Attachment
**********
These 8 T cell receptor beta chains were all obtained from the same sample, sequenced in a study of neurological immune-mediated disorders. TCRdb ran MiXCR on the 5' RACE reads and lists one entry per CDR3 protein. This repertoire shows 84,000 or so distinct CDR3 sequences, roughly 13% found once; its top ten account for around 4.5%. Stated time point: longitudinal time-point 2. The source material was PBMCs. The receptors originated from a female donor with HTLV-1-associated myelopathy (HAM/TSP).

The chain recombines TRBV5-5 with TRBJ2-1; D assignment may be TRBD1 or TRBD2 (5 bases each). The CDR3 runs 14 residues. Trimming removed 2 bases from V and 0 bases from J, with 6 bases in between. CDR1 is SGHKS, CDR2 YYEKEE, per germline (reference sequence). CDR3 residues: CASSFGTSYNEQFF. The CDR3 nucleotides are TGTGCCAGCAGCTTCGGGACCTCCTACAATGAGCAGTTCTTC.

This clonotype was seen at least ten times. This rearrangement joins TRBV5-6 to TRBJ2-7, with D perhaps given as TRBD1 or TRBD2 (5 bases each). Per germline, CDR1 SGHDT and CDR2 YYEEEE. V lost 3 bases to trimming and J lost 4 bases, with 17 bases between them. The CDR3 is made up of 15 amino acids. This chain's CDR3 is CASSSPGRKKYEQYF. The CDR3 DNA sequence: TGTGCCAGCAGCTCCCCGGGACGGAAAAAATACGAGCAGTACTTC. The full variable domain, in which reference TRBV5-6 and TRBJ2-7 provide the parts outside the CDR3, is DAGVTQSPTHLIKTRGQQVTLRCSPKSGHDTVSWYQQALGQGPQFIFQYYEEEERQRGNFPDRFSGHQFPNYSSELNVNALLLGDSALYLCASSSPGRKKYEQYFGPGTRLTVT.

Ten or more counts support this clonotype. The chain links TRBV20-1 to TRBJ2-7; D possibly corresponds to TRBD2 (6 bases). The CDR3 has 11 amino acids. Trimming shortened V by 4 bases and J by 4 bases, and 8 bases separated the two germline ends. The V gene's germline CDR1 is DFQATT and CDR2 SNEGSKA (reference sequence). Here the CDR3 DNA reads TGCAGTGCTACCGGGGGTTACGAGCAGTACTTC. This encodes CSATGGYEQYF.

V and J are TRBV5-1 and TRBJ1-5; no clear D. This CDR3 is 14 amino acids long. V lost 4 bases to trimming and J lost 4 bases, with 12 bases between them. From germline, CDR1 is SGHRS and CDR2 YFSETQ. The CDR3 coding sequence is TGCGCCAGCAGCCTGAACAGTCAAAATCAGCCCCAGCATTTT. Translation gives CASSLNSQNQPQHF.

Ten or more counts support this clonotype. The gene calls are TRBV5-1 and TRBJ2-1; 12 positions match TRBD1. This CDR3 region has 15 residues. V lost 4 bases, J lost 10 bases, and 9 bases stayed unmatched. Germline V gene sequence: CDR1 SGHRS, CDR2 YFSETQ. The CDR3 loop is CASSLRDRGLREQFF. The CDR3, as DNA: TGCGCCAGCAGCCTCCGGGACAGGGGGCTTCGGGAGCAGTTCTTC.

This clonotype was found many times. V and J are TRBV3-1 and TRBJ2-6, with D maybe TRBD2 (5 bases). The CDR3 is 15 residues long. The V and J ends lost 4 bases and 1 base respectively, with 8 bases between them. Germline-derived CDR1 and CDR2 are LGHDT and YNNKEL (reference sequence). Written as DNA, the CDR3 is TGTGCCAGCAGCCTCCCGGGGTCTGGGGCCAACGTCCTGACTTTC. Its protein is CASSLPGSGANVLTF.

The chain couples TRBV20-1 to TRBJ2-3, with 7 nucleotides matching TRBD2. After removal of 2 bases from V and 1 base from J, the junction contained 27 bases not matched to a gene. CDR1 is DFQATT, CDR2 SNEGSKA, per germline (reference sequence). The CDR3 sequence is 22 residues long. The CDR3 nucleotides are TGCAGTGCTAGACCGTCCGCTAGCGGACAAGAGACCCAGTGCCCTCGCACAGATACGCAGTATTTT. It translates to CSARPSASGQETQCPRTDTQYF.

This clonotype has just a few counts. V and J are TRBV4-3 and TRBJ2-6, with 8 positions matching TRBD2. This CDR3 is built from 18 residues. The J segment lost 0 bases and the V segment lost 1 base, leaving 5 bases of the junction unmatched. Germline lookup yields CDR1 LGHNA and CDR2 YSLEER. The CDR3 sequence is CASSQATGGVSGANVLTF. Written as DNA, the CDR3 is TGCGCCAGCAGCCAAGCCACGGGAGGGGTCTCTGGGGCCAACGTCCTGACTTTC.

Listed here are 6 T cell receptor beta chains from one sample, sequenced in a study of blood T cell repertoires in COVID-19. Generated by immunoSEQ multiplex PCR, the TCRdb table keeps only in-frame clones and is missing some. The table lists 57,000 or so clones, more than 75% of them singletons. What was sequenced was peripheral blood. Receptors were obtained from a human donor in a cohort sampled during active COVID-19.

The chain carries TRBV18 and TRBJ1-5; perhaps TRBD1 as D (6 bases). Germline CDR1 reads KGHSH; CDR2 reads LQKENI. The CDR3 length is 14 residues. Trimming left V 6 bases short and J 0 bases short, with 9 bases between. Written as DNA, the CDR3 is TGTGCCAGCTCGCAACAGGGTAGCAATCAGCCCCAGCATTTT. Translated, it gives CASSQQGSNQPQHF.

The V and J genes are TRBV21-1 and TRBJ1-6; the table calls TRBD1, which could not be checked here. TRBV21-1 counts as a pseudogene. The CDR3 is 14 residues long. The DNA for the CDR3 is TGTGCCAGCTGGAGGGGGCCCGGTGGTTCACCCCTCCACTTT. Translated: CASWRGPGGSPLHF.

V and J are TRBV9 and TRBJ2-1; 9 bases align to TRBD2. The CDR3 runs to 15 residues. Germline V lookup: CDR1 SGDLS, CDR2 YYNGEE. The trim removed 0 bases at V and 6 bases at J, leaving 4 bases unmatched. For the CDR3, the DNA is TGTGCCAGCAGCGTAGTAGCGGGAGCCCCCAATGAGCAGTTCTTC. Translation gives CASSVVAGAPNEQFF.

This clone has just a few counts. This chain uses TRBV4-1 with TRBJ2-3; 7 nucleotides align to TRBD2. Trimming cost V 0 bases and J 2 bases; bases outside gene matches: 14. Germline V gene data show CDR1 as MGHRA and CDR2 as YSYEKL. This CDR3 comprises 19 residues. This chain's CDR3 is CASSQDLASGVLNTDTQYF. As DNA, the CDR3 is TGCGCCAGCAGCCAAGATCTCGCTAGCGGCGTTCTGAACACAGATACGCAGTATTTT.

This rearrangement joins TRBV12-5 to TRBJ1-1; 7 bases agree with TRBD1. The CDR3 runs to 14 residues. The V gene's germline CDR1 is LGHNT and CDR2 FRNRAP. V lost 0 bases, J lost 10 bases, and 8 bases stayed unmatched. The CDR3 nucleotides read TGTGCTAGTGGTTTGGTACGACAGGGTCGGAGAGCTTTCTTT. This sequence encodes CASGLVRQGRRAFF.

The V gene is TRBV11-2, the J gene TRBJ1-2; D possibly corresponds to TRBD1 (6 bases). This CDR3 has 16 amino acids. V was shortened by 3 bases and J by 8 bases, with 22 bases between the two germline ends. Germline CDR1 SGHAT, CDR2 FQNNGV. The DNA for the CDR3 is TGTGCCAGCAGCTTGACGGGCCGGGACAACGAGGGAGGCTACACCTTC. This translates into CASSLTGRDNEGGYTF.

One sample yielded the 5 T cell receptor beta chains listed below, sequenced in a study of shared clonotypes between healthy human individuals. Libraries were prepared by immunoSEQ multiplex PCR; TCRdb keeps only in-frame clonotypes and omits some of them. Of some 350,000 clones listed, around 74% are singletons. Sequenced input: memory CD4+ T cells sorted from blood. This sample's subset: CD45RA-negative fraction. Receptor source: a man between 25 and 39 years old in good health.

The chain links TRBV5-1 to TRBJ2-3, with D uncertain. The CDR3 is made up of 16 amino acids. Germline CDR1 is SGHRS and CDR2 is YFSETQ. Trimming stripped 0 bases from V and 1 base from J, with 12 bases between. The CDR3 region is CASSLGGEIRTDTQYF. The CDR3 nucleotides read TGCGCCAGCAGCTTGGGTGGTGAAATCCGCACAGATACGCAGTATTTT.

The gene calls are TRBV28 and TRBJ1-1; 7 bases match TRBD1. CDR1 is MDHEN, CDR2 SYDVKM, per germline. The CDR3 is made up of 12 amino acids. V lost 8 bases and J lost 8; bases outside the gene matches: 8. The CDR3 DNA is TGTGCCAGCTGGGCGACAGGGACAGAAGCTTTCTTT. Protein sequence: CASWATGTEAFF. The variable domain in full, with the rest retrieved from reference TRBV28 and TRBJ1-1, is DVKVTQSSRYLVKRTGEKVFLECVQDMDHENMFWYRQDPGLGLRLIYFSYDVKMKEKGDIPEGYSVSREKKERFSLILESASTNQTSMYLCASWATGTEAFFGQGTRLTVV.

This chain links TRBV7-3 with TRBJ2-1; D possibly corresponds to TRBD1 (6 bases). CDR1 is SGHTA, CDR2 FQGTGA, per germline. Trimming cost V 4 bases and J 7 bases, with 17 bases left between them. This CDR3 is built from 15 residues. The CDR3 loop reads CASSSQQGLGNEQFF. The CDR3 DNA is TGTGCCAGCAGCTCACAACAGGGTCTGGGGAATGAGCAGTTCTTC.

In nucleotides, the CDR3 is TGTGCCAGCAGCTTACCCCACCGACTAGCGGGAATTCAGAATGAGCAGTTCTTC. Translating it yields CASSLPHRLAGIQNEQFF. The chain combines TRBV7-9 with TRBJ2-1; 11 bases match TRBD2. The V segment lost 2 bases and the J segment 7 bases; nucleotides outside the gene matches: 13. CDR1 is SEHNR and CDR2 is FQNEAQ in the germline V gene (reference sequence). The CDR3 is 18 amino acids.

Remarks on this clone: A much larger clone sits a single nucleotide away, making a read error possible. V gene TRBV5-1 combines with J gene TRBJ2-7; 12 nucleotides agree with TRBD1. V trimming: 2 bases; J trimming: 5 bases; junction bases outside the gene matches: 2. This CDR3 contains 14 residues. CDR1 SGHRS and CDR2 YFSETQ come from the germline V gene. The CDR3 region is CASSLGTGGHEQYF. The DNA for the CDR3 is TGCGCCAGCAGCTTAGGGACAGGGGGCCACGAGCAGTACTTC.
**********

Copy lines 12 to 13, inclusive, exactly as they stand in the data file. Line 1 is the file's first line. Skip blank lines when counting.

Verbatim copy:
The V and J genes are TRBV21-1 and TRBJ1-6; the table calls TRBD1, which could not be checked here. TRBV21-1 counts as a pseudogene. The CDR3 is 14 residues long. The DNA for the CDR3 is TGTGCCAGCTGGAGGGGGCCCGGTGGTTCACCCCTCCACTTT. Translated: CASWRGPGGSPLHF.

V and J are TRBV9 and TRBJ2-1; 9 bases align to TRBD2. The CDR3 runs to 15 residues. Germline V lookup: CDR1 SGDLS, CDR2 YYNGEE. The trim removed 0 bases at V and 6 bases at J, leaving 4 bases unmatched. For the CDR3, the DNA is TGTGCCAGCAGCGTAGTAGCGGGAGCCCCCAATGAGCAGTTCTTC. Translation gives CASSVVAGAPNEQFF.